Tweets About *NSYNC’s “It’s Gonna Be May” Meme From People Who Are Just As Fed Up As You

NSYNCVEVO/YouTube; GetzThruBuckner/Twitter

It's that time of year again, when you can expect to see the "It's Gonna Be May" meme all over your feeds. The new month on the horizon means that there's no stopping the trend now, so whether you love it, hate it, or love to hate it like most of the internet, you should probably prepare yourself. This joke is now six years into its journey from a throwaway line in an *NSYNC video to being firmly embedded in the cultural zeitgeist, so it's hardly a surprise that it's collected some critics along the way. Even if you loved the meme the first time around, you might not love it the seventh time around. And if that's the case, you're in very good company, because even anti-It's-Gonna-Be-May-ers tend to celebrate the April 30 anniversary with a shady tweet or two.

According to TIME, the "It's Gonna Be May" meme first cropped up in 2012, 12 years after the debut of the song that it's based on: *NSYNC's "It's Gonna Be Me." In the 2000 track, a young Justin Timberlake sang the titular line with such an aggressive twang that it transformed the lyric from "it's gonna be me" into something that sounded a lot more like "it's gonna be may." From the moment that the mondegreen — the word for misunderstood lyrics — was pointed out, it caught fire.

Know Your Meme reports that the first noted image of Timberlake with "It's Gonna Be May" emblazoned across it was uploaded to Tumblr in January 2012. But by March of the same year, BuzzFeed had already written a post that made the connection between the O.G. meme and the end of April, the image went viral, and thus, a star was born.

Dr. Aaron Ochoco on YouTube

For those first few years, the meme was pretty much universally beloved, as folks couldn't help but be delighted by the play on words when they saw it for the first time. (Even President Obama's team posted about it in 2014.) The band embraced it too, unofficially proclaiming April 30 "It's Gonna Be May Day," though they broke up years before the meme was ever created. This year, the fivesome — Timberlake, JC Chasez, Joey Fatone, Lance Bass, and Chris Kirkpatrick — will even accept a star on the Hollywood Walk of Fame on the fateful day in 2018.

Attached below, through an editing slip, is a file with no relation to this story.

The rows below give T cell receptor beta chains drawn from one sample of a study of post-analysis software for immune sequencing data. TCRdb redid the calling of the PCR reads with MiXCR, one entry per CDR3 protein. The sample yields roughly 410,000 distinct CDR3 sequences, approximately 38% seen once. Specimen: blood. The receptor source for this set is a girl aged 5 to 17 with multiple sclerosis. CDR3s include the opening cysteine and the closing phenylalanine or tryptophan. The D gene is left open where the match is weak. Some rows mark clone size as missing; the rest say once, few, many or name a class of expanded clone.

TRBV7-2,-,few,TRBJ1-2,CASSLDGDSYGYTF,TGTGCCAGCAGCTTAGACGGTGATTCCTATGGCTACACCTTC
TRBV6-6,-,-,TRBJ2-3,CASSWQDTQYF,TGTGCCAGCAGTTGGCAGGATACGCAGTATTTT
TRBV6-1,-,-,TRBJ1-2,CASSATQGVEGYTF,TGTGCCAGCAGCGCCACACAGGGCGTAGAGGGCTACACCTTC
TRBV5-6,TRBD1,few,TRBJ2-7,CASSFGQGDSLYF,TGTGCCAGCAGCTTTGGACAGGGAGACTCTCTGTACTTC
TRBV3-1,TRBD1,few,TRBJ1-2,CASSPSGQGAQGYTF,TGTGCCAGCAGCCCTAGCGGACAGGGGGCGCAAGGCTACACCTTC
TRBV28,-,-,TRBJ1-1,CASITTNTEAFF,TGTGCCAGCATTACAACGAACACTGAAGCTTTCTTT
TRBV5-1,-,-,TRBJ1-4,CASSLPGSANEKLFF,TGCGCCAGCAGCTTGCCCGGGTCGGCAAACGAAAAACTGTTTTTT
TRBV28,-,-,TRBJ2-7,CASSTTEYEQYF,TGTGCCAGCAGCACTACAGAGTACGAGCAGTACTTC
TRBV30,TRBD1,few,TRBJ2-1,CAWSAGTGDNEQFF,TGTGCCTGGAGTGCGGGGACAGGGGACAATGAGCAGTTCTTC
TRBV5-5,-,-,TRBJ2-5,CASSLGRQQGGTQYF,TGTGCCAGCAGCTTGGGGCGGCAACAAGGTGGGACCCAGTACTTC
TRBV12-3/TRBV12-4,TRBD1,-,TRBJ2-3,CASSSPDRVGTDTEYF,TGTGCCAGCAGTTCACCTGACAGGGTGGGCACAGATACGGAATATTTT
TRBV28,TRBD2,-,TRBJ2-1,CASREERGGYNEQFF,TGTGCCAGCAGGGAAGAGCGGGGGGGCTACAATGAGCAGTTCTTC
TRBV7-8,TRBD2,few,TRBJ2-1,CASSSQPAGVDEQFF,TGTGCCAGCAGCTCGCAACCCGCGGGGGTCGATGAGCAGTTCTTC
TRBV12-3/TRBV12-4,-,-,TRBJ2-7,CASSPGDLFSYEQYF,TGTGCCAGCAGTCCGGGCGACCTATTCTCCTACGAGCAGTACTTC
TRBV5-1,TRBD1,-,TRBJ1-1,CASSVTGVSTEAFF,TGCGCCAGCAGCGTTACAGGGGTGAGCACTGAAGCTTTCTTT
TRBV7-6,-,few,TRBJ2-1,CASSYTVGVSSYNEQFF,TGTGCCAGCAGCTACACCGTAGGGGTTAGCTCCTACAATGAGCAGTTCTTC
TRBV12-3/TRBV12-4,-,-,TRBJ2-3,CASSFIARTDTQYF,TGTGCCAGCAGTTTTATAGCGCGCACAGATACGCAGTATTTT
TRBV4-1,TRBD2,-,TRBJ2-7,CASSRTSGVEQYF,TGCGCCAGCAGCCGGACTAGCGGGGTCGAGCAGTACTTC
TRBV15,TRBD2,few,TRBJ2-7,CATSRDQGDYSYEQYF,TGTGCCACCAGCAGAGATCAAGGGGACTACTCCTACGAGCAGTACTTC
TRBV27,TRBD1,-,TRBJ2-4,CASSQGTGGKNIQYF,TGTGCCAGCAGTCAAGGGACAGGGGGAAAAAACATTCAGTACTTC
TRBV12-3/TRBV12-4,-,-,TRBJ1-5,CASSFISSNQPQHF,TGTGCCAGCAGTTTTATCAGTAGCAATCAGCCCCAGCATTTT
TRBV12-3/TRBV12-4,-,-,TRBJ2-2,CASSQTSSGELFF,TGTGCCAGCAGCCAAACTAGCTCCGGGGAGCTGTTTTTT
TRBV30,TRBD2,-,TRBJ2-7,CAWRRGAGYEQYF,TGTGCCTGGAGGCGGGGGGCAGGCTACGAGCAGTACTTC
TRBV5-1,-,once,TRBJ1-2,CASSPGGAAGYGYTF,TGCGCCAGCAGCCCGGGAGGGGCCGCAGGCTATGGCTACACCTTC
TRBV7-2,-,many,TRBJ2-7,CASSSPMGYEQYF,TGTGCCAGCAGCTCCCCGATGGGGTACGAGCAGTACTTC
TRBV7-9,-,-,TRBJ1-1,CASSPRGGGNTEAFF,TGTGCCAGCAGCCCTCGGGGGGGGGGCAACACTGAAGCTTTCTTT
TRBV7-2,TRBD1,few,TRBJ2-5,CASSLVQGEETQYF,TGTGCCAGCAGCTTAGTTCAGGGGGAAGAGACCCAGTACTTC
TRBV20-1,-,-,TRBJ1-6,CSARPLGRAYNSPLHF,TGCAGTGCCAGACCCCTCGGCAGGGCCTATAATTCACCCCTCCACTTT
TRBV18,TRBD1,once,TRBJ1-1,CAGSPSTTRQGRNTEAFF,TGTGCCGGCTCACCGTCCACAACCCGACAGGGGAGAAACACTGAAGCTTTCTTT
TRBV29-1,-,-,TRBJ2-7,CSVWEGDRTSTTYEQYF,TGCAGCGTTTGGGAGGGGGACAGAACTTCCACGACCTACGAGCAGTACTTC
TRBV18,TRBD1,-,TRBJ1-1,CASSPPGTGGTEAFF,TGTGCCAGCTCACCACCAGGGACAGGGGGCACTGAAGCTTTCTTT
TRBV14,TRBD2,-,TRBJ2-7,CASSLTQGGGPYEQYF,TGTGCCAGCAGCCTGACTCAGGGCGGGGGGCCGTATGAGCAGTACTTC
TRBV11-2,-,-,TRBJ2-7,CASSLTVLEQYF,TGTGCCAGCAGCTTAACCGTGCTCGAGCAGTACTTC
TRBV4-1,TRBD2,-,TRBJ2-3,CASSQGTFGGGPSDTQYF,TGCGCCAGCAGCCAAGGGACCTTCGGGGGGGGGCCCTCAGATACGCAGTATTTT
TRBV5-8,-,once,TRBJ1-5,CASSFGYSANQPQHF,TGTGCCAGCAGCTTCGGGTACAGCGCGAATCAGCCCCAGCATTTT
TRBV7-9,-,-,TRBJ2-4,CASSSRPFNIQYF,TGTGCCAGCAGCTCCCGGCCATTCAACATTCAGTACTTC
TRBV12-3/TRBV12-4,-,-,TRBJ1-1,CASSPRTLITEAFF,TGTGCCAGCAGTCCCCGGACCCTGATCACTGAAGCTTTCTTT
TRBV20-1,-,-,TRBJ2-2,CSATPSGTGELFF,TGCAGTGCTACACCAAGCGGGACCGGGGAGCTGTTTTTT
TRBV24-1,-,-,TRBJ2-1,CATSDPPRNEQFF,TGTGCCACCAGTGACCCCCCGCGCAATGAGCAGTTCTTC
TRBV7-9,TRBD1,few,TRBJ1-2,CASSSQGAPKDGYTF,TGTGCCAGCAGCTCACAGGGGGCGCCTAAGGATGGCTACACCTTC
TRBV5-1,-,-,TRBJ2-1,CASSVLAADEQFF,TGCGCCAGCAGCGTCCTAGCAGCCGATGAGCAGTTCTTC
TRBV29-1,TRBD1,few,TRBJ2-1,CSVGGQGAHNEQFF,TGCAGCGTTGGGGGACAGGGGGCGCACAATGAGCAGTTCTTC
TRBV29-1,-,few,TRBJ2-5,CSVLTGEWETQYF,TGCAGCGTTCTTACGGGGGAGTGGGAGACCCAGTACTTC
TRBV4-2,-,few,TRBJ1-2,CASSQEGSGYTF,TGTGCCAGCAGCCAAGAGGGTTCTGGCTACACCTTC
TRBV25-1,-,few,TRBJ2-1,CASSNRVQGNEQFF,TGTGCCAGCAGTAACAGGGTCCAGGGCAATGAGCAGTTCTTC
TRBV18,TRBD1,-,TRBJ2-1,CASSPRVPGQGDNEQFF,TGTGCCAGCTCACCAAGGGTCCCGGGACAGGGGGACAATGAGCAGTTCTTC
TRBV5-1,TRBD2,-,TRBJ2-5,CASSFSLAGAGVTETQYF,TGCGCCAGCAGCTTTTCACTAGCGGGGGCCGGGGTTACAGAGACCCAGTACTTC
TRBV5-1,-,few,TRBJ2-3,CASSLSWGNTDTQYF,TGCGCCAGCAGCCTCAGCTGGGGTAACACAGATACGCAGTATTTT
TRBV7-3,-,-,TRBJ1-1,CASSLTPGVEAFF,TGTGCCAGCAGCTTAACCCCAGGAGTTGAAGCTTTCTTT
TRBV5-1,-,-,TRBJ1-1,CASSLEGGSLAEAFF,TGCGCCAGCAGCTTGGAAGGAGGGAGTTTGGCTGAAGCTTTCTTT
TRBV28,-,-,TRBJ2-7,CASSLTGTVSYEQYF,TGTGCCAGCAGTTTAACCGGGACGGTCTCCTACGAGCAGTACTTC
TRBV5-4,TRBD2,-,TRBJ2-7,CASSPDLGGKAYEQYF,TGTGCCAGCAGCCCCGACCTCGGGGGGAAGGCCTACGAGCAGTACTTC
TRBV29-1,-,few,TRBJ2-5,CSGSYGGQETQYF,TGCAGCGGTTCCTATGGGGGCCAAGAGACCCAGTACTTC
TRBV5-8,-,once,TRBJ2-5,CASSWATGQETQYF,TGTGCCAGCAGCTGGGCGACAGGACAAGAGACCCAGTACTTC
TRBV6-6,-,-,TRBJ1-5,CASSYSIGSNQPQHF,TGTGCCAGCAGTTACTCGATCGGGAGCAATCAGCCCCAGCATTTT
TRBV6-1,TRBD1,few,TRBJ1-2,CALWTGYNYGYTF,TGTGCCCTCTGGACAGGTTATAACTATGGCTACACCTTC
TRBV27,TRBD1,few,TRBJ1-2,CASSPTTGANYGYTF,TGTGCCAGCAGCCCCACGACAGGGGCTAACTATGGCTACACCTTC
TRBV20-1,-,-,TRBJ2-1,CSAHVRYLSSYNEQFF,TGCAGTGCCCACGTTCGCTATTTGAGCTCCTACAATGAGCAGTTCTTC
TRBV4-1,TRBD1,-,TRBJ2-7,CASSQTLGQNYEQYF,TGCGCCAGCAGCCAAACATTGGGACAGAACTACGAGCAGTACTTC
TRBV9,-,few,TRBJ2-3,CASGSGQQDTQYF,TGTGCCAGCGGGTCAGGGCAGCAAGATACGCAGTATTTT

For his part, Timberlake dutifully posts about the anniversary once a year, and was even compelled to reenact the moment during an interview in 2016. But not everyone is as enthused. Some people prefer to celebrate the supposed holiday in their own way, by wishing it would go away.

But as is often the case with the internet, the critical posts are often just as hilarious as the original meme they're poking fun at, so it's really a win-win. Just take a look at some of this year's tweets from "It's Gonna Be May" critics and try not to laugh.

Smash That Mute Button

No matter what steps you take, no one's feed is safe.

Dramatic Much?

Please be safe during this trying time.

One Final Warning

Violence is never the answer, not even on April 30.

Completely New Information

It's gonna be sarcasm.

Over The Moon

That glare means you love it, right?

*Crickets*

Don't pretend like you don't miss it.

There Are No Second Warnings

You don't need that positivity in your life.

Who're You Calling "Normal"?

What are sports?

Proud Dork

Truly savage.

At the end of the day, for some people, posting the meme is tradition. But for others, the tradition has become hating on the meme — or loving to hate on it, if they're being honest with themselves. But both are equally enjoyable, so no matter how you celebrate saying "Bye Bye Bye" to April, Happy It's Gonna Be May Day to the whole wide internet.